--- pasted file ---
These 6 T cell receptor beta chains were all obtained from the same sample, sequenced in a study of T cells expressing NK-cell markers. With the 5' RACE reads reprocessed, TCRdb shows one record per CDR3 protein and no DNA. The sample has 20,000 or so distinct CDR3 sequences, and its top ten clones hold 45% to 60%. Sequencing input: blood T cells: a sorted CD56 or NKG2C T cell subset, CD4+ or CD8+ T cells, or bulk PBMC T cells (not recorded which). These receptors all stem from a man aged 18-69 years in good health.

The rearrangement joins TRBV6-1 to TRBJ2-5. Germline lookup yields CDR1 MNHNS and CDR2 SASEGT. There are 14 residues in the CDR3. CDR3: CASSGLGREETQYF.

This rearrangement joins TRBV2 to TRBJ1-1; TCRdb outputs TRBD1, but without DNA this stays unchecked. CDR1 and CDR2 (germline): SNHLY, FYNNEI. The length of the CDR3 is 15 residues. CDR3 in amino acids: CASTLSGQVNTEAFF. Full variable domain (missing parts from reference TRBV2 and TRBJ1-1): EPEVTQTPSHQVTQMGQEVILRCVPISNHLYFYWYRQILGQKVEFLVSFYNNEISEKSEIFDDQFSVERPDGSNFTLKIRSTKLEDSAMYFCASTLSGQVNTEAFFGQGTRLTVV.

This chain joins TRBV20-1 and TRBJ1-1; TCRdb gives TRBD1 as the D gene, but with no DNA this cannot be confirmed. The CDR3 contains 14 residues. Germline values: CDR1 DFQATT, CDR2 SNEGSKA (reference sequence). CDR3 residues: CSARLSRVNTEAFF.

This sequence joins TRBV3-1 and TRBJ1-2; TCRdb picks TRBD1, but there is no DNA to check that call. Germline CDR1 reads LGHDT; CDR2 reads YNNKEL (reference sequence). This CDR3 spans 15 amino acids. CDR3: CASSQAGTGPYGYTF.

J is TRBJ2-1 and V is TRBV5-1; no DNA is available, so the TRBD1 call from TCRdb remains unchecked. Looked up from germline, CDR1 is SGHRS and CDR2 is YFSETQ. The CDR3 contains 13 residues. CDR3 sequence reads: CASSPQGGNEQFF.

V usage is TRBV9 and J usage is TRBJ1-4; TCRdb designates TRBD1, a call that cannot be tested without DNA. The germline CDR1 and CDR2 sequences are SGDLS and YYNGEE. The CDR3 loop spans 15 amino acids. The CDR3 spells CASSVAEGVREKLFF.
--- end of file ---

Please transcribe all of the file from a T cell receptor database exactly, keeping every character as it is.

These 6 T cell receptor beta chains were all obtained from the same sample, sequenced in a study of T cells expressing NK-cell markers. With the 5' RACE reads reprocessed, TCRdb shows one record per CDR3 protein and no DNA. The sample has 20,000 or so distinct CDR3 sequences, and its top ten clones hold 45% to 60%. Sequencing input: blood T cells: a sorted CD56 or NKG2C T cell subset, CD4+ or CD8+ T cells, or bulk PBMC T cells (not recorded which). These receptors all stem from a man aged 18-69 years in good health.

The rearrangement joins TRBV6-1 to TRBJ2-5. Germline lookup yields CDR1 MNHNS and CDR2 SASEGT. There are 14 residues in the CDR3. CDR3: CASSGLGREETQYF.

This rearrangement joins TRBV2 to TRBJ1-1; TCRdb outputs TRBD1, but without DNA this stays unchecked. CDR1 and CDR2 (germline): SNHLY, FYNNEI. The length of the CDR3 is 15 residues. CDR3 in amino acids: CASTLSGQVNTEAFF. Full variable domain (missing parts from reference TRBV2 and TRBJ1-1): EPEVTQTPSHQVTQMGQEVILRCVPISNHLYFYWYRQILGQKVEFLVSFYNNEISEKSEIFDDQFSVERPDGSNFTLKIRSTKLEDSAMYFCASTLSGQVNTEAFFGQGTRLTVV.

This chain joins TRBV20-1 and TRBJ1-1; TCRdb gives TRBD1 as the D gene, but with no DNA this cannot be confirmed. The CDR3 contains 14 residues. Germline values: CDR1 DFQATT, CDR2 SNEGSKA (reference sequence). CDR3 residues: CSARLSRVNTEAFF.

This sequence joins TRBV3-1 and TRBJ1-2; TCRdb picks TRBD1, but there is no DNA to check that call. Germline CDR1 reads LGHDT; CDR2 reads YNNKEL (reference sequence). This CDR3 spans 15 amino acids. CDR3: CASSQAGTGPYGYTF.

J is TRBJ2-1 and V is TRBV5-1; no DNA is available, so the TRBD1 call from TCRdb remains unchecked. Looked up from germline, CDR1 is SGHRS and CDR2 is YFSETQ. The CDR3 contains 13 residues. CDR3 sequence reads: CASSPQGGNEQFF.

V usage is TRBV9 and J usage is TRBJ1-4; TCRdb designates TRBD1, a call that cannot be tested without DNA. The germline CDR1 and CDR2 sequences are SGDLS and YYNGEE. The CDR3 loop spans 15 amino acids. The CDR3 spells CASSVAEGVREKLFF.